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Effects of America's shale revolution reverberate around the world

When the boss of one of America's largest corporations comments that the world is undergoing a "shale gas revolution", it is clearly something to take seriously.
Effects of America's shale revolution reverberate around the world

When the boss of one of America's largest corporations comments that the world is undergoing a "shale gas revolution", it is clearly something to take seriously.

General Electric chief Jeff Immelt's recent tweet after attending a conference on this rapidly growing form of energy production highlighted its future importance.

US broker Citi, meanwhile, goes further and cites the revolution in shale as driver behind a general decline in global oil demand - as the black stuff is substituted by gas.

In a detailed research note the Wall Street broker argues demand for oil is now reaching a "tipping point" and oil demand may be "topping out" much sooner than the market expects.

"The structural bull market [in oil] of the previous decade was a result of surging global oil demand and consistently disappointing non-OPEC supply growth, compounded by a collapse in Iraqi and Venezuelan production. The outlook for each of these factors has now reversed."

Shale gas is found trapped between certain geological formations, but it is recent developments in drilling that have allowed it to be exploited.

The shift from oil to gas is already underway and well documented in the US, notes Citi analyst Seth Kleinman.

But politics, greater availability of natural gas and environmental concerns over oil mean this trend is rapidly gaining ground globally.

The point was hammered home this week as it became ever clearer that the US was moving from energy importer to exporter - all thanks to shale - as Centrica announced a huge deal.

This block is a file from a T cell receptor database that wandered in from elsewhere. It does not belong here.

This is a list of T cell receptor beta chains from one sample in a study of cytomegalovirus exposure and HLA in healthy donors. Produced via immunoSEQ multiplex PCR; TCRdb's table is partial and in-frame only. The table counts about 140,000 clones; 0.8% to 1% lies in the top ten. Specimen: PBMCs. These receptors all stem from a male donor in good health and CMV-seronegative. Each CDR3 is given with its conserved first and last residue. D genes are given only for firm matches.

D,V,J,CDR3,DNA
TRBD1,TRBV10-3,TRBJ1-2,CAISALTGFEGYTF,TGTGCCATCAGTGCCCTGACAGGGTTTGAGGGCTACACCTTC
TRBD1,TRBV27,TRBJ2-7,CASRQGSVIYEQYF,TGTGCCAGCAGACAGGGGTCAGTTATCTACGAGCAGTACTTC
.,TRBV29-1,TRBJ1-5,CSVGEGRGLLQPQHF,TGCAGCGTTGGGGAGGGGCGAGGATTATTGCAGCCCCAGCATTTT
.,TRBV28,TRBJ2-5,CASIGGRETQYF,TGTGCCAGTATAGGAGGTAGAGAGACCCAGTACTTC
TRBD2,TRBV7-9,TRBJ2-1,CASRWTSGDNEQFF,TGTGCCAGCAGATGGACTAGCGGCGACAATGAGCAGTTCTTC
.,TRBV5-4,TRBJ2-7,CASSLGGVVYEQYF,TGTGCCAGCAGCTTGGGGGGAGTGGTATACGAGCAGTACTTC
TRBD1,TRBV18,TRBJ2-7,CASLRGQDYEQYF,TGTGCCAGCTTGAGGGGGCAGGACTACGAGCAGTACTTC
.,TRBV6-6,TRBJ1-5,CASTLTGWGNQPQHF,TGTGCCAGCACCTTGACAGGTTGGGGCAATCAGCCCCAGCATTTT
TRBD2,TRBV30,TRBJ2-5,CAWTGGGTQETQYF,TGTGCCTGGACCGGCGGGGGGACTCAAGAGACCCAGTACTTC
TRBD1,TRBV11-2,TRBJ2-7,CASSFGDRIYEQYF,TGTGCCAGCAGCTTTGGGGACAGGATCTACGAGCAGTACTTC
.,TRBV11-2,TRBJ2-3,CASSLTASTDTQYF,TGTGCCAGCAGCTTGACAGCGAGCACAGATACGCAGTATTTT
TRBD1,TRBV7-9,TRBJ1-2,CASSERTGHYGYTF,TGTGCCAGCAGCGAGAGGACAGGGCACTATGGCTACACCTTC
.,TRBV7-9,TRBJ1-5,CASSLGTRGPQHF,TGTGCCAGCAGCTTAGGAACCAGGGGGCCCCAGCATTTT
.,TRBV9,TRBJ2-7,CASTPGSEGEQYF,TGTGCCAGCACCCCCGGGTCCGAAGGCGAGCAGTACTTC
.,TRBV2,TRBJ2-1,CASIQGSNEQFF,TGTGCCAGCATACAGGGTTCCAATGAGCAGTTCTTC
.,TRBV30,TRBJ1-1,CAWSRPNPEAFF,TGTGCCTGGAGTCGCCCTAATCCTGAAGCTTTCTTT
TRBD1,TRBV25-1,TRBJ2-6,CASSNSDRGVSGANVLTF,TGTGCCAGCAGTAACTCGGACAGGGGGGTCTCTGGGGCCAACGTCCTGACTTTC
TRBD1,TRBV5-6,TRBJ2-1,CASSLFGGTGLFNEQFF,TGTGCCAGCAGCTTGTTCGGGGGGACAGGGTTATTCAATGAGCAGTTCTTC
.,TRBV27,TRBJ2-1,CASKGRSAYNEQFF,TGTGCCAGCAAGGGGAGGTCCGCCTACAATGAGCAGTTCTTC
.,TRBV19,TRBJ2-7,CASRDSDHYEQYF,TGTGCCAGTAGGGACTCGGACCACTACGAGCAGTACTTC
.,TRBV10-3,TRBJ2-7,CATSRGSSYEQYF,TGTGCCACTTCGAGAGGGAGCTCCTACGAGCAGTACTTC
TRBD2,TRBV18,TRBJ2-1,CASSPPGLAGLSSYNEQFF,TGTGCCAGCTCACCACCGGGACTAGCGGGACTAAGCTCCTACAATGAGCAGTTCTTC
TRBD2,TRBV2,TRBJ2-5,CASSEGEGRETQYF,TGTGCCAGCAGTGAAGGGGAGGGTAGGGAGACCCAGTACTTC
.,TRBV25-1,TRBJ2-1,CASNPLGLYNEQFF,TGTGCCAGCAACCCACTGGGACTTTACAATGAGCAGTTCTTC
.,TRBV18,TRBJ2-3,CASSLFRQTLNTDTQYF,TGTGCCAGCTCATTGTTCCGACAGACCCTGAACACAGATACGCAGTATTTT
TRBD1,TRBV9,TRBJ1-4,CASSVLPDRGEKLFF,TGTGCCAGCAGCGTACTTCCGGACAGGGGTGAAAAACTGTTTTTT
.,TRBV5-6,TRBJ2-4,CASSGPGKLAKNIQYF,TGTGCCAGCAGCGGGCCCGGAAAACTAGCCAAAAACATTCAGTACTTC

The British utility giant has inked a 20 year agreement that will see liquefied natural gas (LNG) exported to UK shores from Louisiana.

Indeed, Kleinman points out that the prevalence of gas is set to continue with LNG already challenging the use of diesel for heavy duty trucks globally, especially in China.

And compressed natural gas (CNG) - a substitute for petrol – is set for exponential growth in Brazil, Egypt, Iran and India and in Russia and the US too.

Citi analysts have looked at sectors where there are clear opportunities for gas to replace oil, including in vehicles and ships, and with other factors, have assessed that this could put a plateau in global oil demand by 2020.

Another vital factor is that increasingly, oil-based power generation is being replaced by gas with as much as 2 million barrels a day of power demand in the Middle East being potentially switched to natural gas by the end of the decade.

Change is also underway at home, with a trio of supertankers carrying LNG recently diverted to the UK amid fears the cold weather would lead to a shortage in supply. 

Companies with uncoventional gas assets in the UK, such as IGas (LON:IGAS), have already seen a share price bounce, but scepticism still exists about how easy any UK gas will be to get at.

This suspicion may change if gas does overtake oil as the global energy source of choice, which Citi and Jeff Immelt are is right will be a case of when rather than if.


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